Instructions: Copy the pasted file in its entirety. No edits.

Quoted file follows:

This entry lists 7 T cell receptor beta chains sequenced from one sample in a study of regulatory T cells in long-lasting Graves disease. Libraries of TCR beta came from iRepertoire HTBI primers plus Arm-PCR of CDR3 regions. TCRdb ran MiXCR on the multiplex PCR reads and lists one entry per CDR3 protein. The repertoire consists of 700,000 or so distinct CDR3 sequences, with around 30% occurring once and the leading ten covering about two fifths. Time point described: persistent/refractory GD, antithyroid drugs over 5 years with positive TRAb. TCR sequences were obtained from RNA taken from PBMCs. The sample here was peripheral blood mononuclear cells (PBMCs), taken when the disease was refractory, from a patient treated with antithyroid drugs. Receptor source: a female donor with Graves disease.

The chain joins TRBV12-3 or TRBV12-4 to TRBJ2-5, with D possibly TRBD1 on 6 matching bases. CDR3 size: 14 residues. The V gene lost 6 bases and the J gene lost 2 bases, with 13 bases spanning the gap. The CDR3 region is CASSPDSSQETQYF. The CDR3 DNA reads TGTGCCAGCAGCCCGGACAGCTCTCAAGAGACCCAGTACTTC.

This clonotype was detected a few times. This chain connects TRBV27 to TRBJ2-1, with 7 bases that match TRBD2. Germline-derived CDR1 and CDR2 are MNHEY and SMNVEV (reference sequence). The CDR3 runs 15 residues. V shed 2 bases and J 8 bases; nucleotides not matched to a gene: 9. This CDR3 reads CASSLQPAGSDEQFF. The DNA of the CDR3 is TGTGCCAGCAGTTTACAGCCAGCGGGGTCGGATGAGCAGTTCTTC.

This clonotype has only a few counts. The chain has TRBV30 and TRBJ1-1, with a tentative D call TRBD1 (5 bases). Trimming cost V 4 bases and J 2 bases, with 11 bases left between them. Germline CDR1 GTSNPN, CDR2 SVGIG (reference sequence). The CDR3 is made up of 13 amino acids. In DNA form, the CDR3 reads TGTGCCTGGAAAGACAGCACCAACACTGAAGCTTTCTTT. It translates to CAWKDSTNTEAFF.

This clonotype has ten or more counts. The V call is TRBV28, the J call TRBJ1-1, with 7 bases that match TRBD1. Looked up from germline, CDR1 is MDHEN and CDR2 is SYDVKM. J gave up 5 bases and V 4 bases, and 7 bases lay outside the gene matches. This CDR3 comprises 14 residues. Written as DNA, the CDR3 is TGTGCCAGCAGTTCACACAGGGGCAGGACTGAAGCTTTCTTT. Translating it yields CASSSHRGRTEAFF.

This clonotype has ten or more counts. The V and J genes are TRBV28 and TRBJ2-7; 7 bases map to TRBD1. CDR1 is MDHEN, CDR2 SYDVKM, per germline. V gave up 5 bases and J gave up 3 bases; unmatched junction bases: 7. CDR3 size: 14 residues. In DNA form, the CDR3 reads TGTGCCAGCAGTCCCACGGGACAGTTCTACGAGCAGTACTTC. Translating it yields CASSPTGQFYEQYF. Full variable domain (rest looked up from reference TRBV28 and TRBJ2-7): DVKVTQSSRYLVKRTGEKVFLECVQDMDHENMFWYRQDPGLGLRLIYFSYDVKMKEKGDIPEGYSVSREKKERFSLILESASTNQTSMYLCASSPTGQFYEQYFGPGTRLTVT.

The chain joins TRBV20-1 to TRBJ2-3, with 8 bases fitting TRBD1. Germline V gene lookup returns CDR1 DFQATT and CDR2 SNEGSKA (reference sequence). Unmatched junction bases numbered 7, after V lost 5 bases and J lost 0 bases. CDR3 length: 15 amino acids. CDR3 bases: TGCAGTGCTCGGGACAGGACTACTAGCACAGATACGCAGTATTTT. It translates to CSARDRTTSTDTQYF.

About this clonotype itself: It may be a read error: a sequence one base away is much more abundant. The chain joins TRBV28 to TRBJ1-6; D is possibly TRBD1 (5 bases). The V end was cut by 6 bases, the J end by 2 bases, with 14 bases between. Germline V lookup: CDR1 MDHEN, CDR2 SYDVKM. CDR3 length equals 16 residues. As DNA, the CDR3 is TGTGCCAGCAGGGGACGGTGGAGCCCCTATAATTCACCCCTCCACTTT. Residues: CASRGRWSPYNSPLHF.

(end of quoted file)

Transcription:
This entry lists 7 T cell receptor beta chains sequenced from one sample in a study of regulatory T cells in long-lasting Graves disease. Libraries of TCR beta came from iRepertoire HTBI primers plus Arm-PCR of CDR3 regions. TCRdb ran MiXCR on the multiplex PCR reads and lists one entry per CDR3 protein. The repertoire consists of 700,000 or so distinct CDR3 sequences, with around 30% occurring once and the leading ten covering about two fifths. Time point described: persistent/refractory GD, antithyroid drugs over 5 years with positive TRAb. TCR sequences were obtained from RNA taken from PBMCs. The sample here was peripheral blood mononuclear cells (PBMCs), taken when the disease was refractory, from a patient treated with antithyroid drugs. Receptor source: a female donor with Graves disease.

The chain joins TRBV12-3 or TRBV12-4 to TRBJ2-5, with D possibly TRBD1 on 6 matching bases. CDR3 size: 14 residues. The V gene lost 6 bases and the J gene lost 2 bases, with 13 bases spanning the gap. The CDR3 region is CASSPDSSQETQYF. The CDR3 DNA reads TGTGCCAGCAGCCCGGACAGCTCTCAAGAGACCCAGTACTTC.

This clonotype was detected a few times. This chain connects TRBV27 to TRBJ2-1, with 7 bases that match TRBD2. Germline-derived CDR1 and CDR2 are MNHEY and SMNVEV (reference sequence). The CDR3 runs 15 residues. V shed 2 bases and J 8 bases; nucleotides not matched to a gene: 9. This CDR3 reads CASSLQPAGSDEQFF. The DNA of the CDR3 is TGTGCCAGCAGTTTACAGCCAGCGGGGTCGGATGAGCAGTTCTTC.

This clonotype has only a few counts. The chain has TRBV30 and TRBJ1-1, with a tentative D call TRBD1 (5 bases). Trimming cost V 4 bases and J 2 bases, with 11 bases left between them. Germline CDR1 GTSNPN, CDR2 SVGIG (reference sequence). The CDR3 is made up of 13 amino acids. In DNA form, the CDR3 reads TGTGCCTGGAAAGACAGCACCAACACTGAAGCTTTCTTT. It translates to CAWKDSTNTEAFF.

This clonotype has ten or more counts. The V call is TRBV28, the J call TRBJ1-1, with 7 bases that match TRBD1. Looked up from germline, CDR1 is MDHEN and CDR2 is SYDVKM. J gave up 5 bases and V 4 bases, and 7 bases lay outside the gene matches. This CDR3 comprises 14 residues. Written as DNA, the CDR3 is TGTGCCAGCAGTTCACACAGGGGCAGGACTGAAGCTTTCTTT. Translating it yields CASSSHRGRTEAFF.

This clonotype has ten or more counts. The V and J genes are TRBV28 and TRBJ2-7; 7 bases map to TRBD1. CDR1 is MDHEN, CDR2 SYDVKM, per germline. V gave up 5 bases and J gave up 3 bases; unmatched junction bases: 7. CDR3 size: 14 residues. In DNA form, the CDR3 reads TGTGCCAGCAGTCCCACGGGACAGTTCTACGAGCAGTACTTC. Translating it yields CASSPTGQFYEQYF. Full variable domain (rest looked up from reference TRBV28 and TRBJ2-7): DVKVTQSSRYLVKRTGEKVFLECVQDMDHENMFWYRQDPGLGLRLIYFSYDVKMKEKGDIPEGYSVSREKKERFSLILESASTNQTSMYLCASSPTGQFYEQYFGPGTRLTVT.

The chain joins TRBV20-1 to TRBJ2-3, with 8 bases fitting TRBD1. Germline V gene lookup returns CDR1 DFQATT and CDR2 SNEGSKA (reference sequence). Unmatched junction bases numbered 7, after V lost 5 bases and J lost 0 bases. CDR3 length: 15 amino acids. CDR3 bases: TGCAGTGCTCGGGACAGGACTACTAGCACAGATACGCAGTATTTT. It translates to CSARDRTTSTDTQYF.

About this clonotype itself: It may be a read error: a sequence one base away is much more abundant. The chain joins TRBV28 to TRBJ1-6; D is possibly TRBD1 (5 bases). The V end was cut by 6 bases, the J end by 2 bases, with 14 bases between. Germline V lookup: CDR1 MDHEN, CDR2 SYDVKM. CDR3 length equals 16 residues. As DNA, the CDR3 is TGTGCCAGCAGGGGACGGTGGAGCCCCTATAATTCACCCCTCCACTTT. Residues: CASRGRWSPYNSPLHF.